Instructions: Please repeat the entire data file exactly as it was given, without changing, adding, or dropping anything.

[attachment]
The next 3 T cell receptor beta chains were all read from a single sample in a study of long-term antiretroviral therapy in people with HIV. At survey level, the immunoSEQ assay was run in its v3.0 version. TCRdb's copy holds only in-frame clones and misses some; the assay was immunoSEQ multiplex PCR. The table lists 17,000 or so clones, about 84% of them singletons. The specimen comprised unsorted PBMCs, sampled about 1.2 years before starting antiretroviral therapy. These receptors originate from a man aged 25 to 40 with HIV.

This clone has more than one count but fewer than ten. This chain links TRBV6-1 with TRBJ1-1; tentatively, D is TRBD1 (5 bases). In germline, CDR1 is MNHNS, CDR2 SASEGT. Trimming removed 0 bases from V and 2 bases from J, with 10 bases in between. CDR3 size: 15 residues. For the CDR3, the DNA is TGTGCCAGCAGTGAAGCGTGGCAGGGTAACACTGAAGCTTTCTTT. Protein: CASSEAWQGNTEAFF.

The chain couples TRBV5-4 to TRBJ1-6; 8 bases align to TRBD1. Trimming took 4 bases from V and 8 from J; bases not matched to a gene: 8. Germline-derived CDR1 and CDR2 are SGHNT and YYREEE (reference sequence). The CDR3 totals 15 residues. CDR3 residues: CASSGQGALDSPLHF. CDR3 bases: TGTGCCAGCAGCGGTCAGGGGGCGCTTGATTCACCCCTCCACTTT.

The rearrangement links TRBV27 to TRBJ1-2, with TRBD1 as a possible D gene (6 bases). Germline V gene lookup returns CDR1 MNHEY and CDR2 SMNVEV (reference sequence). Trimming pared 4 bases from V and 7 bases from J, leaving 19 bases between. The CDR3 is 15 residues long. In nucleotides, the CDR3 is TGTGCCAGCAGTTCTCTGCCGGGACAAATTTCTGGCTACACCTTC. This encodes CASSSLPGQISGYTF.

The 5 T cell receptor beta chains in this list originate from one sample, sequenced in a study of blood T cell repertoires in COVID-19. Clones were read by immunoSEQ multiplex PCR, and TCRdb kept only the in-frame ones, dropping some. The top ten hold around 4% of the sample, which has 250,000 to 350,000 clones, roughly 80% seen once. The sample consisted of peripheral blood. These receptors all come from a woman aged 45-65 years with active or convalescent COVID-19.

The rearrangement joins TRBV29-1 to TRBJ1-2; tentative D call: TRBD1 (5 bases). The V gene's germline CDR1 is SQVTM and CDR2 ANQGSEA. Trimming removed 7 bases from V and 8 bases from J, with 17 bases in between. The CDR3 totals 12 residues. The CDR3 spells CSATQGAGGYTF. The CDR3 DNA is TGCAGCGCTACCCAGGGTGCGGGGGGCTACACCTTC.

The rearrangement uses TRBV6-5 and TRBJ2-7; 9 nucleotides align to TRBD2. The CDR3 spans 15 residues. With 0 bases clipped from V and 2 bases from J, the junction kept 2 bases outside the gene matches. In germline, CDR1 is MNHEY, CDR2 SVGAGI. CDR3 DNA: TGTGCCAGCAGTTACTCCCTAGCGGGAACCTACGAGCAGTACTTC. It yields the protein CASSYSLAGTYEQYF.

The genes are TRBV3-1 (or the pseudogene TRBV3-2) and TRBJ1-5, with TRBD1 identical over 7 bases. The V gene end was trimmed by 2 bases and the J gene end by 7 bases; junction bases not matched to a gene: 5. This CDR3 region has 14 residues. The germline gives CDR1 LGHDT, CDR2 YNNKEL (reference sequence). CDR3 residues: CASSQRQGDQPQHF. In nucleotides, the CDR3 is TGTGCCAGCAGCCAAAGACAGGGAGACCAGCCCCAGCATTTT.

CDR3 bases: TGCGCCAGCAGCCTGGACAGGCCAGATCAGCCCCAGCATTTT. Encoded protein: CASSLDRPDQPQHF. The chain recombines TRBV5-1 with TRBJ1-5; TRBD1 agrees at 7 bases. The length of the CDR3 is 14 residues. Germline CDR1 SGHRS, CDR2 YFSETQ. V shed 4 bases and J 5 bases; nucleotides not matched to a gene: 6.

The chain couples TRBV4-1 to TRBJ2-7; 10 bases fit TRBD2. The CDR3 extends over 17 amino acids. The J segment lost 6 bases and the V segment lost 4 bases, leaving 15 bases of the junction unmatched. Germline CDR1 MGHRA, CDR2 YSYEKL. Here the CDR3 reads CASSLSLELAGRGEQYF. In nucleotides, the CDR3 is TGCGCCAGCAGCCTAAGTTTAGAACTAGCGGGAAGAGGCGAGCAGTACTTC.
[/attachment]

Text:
The next 3 T cell receptor beta chains were all read from a single sample in a study of long-term antiretroviral therapy in people with HIV. At survey level, the immunoSEQ assay was run in its v3.0 version. TCRdb's copy holds only in-frame clones and misses some; the assay was immunoSEQ multiplex PCR. The table lists 17,000 or so clones, about 84% of them singletons. The specimen comprised unsorted PBMCs, sampled about 1.2 years before starting antiretroviral therapy. These receptors originate from a man aged 25 to 40 with HIV.

This clone has more than one count but fewer than ten. This chain links TRBV6-1 with TRBJ1-1; tentatively, D is TRBD1 (5 bases). In germline, CDR1 is MNHNS, CDR2 SASEGT. Trimming removed 0 bases from V and 2 bases from J, with 10 bases in between. CDR3 size: 15 residues. For the CDR3, the DNA is TGTGCCAGCAGTGAAGCGTGGCAGGGTAACACTGAAGCTTTCTTT. Protein: CASSEAWQGNTEAFF.

The chain couples TRBV5-4 to TRBJ1-6; 8 bases align to TRBD1. Trimming took 4 bases from V and 8 from J; bases not matched to a gene: 8. Germline-derived CDR1 and CDR2 are SGHNT and YYREEE (reference sequence). The CDR3 totals 15 residues. CDR3 residues: CASSGQGALDSPLHF. CDR3 bases: TGTGCCAGCAGCGGTCAGGGGGCGCTTGATTCACCCCTCCACTTT.

The rearrangement links TRBV27 to TRBJ1-2, with TRBD1 as a possible D gene (6 bases). Germline V gene lookup returns CDR1 MNHEY and CDR2 SMNVEV (reference sequence). Trimming pared 4 bases from V and 7 bases from J, leaving 19 bases between. The CDR3 is 15 residues long. In nucleotides, the CDR3 is TGTGCCAGCAGTTCTCTGCCGGGACAAATTTCTGGCTACACCTTC. This encodes CASSSLPGQISGYTF.

The 5 T cell receptor beta chains in this list originate from one sample, sequenced in a study of blood T cell repertoires in COVID-19. Clones were read by immunoSEQ multiplex PCR, and TCRdb kept only the in-frame ones, dropping some. The top ten hold around 4% of the sample, which has 250,000 to 350,000 clones, roughly 80% seen once. The sample consisted of peripheral blood. These receptors all come from a woman aged 45-65 years with active or convalescent COVID-19.

The rearrangement joins TRBV29-1 to TRBJ1-2; tentative D call: TRBD1 (5 bases). The V gene's germline CDR1 is SQVTM and CDR2 ANQGSEA. Trimming removed 7 bases from V and 8 bases from J, with 17 bases in between. The CDR3 totals 12 residues. The CDR3 spells CSATQGAGGYTF. The CDR3 DNA is TGCAGCGCTACCCAGGGTGCGGGGGGCTACACCTTC.

The rearrangement uses TRBV6-5 and TRBJ2-7; 9 nucleotides align to TRBD2. The CDR3 spans 15 residues. With 0 bases clipped from V and 2 bases from J, the junction kept 2 bases outside the gene matches. In germline, CDR1 is MNHEY, CDR2 SVGAGI. CDR3 DNA: TGTGCCAGCAGTTACTCCCTAGCGGGAACCTACGAGCAGTACTTC. It yields the protein CASSYSLAGTYEQYF.

The genes are TRBV3-1 (or the pseudogene TRBV3-2) and TRBJ1-5, with TRBD1 identical over 7 bases. The V gene end was trimmed by 2 bases and the J gene end by 7 bases; junction bases not matched to a gene: 5. This CDR3 region has 14 residues. The germline gives CDR1 LGHDT, CDR2 YNNKEL (reference sequence). CDR3 residues: CASSQRQGDQPQHF. In nucleotides, the CDR3 is TGTGCCAGCAGCCAAAGACAGGGAGACCAGCCCCAGCATTTT.

CDR3 bases: TGCGCCAGCAGCCTGGACAGGCCAGATCAGCCCCAGCATTTT. Encoded protein: CASSLDRPDQPQHF. The chain recombines TRBV5-1 with TRBJ1-5; TRBD1 agrees at 7 bases. The length of the CDR3 is 14 residues. Germline CDR1 SGHRS, CDR2 YFSETQ. V shed 4 bases and J 5 bases; nucleotides not matched to a gene: 6.

The chain couples TRBV4-1 to TRBJ2-7; 10 bases fit TRBD2. The CDR3 extends over 17 amino acids. The J segment lost 6 bases and the V segment lost 4 bases, leaving 15 bases of the junction unmatched. Germline CDR1 MGHRA, CDR2 YSYEKL. Here the CDR3 reads CASSLSLELAGRGEQYF. In nucleotides, the CDR3 is TGCGCCAGCAGCCTAAGTTTAGAACTAGCGGGAAGAGGCGAGCAGTACTTC.